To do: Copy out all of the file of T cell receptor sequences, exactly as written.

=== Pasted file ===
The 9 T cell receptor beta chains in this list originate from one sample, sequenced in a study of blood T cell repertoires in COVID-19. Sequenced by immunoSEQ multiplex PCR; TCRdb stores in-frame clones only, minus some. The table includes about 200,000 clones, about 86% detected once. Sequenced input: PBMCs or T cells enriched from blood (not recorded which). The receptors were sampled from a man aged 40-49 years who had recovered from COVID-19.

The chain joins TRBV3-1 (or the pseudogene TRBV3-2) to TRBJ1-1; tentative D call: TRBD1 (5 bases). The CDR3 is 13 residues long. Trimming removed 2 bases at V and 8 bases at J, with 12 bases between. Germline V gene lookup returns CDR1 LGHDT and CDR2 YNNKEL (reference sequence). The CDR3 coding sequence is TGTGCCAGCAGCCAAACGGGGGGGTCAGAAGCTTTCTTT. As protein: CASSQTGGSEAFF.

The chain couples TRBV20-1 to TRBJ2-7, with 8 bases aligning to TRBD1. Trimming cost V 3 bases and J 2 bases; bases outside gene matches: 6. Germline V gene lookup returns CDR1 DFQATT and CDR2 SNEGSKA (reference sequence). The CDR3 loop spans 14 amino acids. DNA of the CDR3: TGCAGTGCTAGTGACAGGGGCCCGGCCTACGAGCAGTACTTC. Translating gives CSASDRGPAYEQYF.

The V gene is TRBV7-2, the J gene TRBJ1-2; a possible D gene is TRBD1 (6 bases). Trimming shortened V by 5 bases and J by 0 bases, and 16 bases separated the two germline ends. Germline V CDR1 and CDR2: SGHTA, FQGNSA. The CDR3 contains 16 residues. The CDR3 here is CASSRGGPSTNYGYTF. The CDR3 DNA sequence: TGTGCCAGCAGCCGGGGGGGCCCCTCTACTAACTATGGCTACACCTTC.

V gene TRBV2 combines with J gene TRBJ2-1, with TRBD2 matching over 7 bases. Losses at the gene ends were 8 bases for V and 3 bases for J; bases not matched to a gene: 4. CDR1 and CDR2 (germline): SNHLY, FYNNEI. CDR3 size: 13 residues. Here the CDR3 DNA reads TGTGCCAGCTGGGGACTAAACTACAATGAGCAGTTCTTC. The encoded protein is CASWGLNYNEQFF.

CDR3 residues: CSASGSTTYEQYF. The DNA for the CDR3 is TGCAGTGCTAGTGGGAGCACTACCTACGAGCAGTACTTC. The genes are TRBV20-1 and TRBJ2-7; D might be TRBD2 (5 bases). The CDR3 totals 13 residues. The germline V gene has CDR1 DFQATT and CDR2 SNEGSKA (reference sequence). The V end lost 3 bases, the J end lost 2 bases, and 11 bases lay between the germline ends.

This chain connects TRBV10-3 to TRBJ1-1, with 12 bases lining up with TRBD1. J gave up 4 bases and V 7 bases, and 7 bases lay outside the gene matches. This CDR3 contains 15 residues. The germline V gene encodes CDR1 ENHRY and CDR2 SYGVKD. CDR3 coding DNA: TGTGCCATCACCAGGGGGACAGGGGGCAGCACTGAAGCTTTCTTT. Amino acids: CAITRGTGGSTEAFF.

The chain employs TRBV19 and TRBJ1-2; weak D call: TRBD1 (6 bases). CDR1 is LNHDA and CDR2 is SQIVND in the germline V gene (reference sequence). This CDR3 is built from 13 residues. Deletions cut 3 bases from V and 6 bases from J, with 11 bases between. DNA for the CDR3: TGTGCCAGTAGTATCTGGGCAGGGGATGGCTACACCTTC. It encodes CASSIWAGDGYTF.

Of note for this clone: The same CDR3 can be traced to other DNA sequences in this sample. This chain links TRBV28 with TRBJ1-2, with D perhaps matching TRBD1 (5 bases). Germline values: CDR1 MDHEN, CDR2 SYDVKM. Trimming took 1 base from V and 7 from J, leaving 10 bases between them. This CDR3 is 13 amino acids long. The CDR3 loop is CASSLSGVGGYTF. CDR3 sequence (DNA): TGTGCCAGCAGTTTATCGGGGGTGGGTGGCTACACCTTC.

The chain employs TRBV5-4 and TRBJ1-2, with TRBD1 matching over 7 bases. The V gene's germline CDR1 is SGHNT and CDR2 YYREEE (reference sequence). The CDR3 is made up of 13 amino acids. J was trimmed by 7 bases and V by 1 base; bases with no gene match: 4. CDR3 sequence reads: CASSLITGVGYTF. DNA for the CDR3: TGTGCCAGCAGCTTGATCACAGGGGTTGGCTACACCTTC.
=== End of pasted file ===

The 9 T cell receptor beta chains in this list originate from one sample, sequenced in a study of blood T cell repertoires in COVID-19. Sequenced by immunoSEQ multiplex PCR; TCRdb stores in-frame clones only, minus some. The table includes about 200,000 clones, about 86% detected once. Sequenced input: PBMCs or T cells enriched from blood (not recorded which). The receptors were sampled from a man aged 40-49 years who had recovered from COVID-19.

The chain joins TRBV3-1 (or the pseudogene TRBV3-2) to TRBJ1-1; tentative D call: TRBD1 (5 bases). The CDR3 is 13 residues long. Trimming removed 2 bases at V and 8 bases at J, with 12 bases between. Germline V gene lookup returns CDR1 LGHDT and CDR2 YNNKEL (reference sequence). The CDR3 coding sequence is TGTGCCAGCAGCCAAACGGGGGGGTCAGAAGCTTTCTTT. As protein: CASSQTGGSEAFF.

The chain couples TRBV20-1 to TRBJ2-7, with 8 bases aligning to TRBD1. Trimming cost V 3 bases and J 2 bases; bases outside gene matches: 6. Germline V gene lookup returns CDR1 DFQATT and CDR2 SNEGSKA (reference sequence). The CDR3 loop spans 14 amino acids. DNA of the CDR3: TGCAGTGCTAGTGACAGGGGCCCGGCCTACGAGCAGTACTTC. Translating gives CSASDRGPAYEQYF.

The V gene is TRBV7-2, the J gene TRBJ1-2; a possible D gene is TRBD1 (6 bases). Trimming shortened V by 5 bases and J by 0 bases, and 16 bases separated the two germline ends. Germline V CDR1 and CDR2: SGHTA, FQGNSA. The CDR3 contains 16 residues. The CDR3 here is CASSRGGPSTNYGYTF. The CDR3 DNA sequence: TGTGCCAGCAGCCGGGGGGGCCCCTCTACTAACTATGGCTACACCTTC.

V gene TRBV2 combines with J gene TRBJ2-1, with TRBD2 matching over 7 bases. Losses at the gene ends were 8 bases for V and 3 bases for J; bases not matched to a gene: 4. CDR1 and CDR2 (germline): SNHLY, FYNNEI. CDR3 size: 13 residues. Here the CDR3 DNA reads TGTGCCAGCTGGGGACTAAACTACAATGAGCAGTTCTTC. The encoded protein is CASWGLNYNEQFF.

CDR3 residues: CSASGSTTYEQYF. The DNA for the CDR3 is TGCAGTGCTAGTGGGAGCACTACCTACGAGCAGTACTTC. The genes are TRBV20-1 and TRBJ2-7; D might be TRBD2 (5 bases). The CDR3 totals 13 residues. The germline V gene has CDR1 DFQATT and CDR2 SNEGSKA (reference sequence). The V end lost 3 bases, the J end lost 2 bases, and 11 bases lay between the germline ends.

This chain connects TRBV10-3 to TRBJ1-1, with 12 bases lining up with TRBD1. J gave up 4 bases and V 7 bases, and 7 bases lay outside the gene matches. This CDR3 contains 15 residues. The germline V gene encodes CDR1 ENHRY and CDR2 SYGVKD. CDR3 coding DNA: TGTGCCATCACCAGGGGGACAGGGGGCAGCACTGAAGCTTTCTTT. Amino acids: CAITRGTGGSTEAFF.

The chain employs TRBV19 and TRBJ1-2; weak D call: TRBD1 (6 bases). CDR1 is LNHDA and CDR2 is SQIVND in the germline V gene (reference sequence). This CDR3 is built from 13 residues. Deletions cut 3 bases from V and 6 bases from J, with 11 bases between. DNA for the CDR3: TGTGCCAGTAGTATCTGGGCAGGGGATGGCTACACCTTC. It encodes CASSIWAGDGYTF.

Of note for this clone: The same CDR3 can be traced to other DNA sequences in this sample. This chain links TRBV28 with TRBJ1-2, with D perhaps matching TRBD1 (5 bases). Germline values: CDR1 MDHEN, CDR2 SYDVKM. Trimming took 1 base from V and 7 from J, leaving 10 bases between them. This CDR3 is 13 amino acids long. The CDR3 loop is CASSLSGVGGYTF. CDR3 sequence (DNA): TGTGCCAGCAGTTTATCGGGGGTGGGTGGCTACACCTTC.

The chain employs TRBV5-4 and TRBJ1-2, with TRBD1 matching over 7 bases. The V gene's germline CDR1 is SGHNT and CDR2 YYREEE (reference sequence). The CDR3 is made up of 13 amino acids. J was trimmed by 7 bases and V by 1 base; bases with no gene match: 4. CDR3 sequence reads: CASSLITGVGYTF. DNA for the CDR3: TGTGCCAGCAGCTTGATCACAGGGGTTGGCTACACCTTC.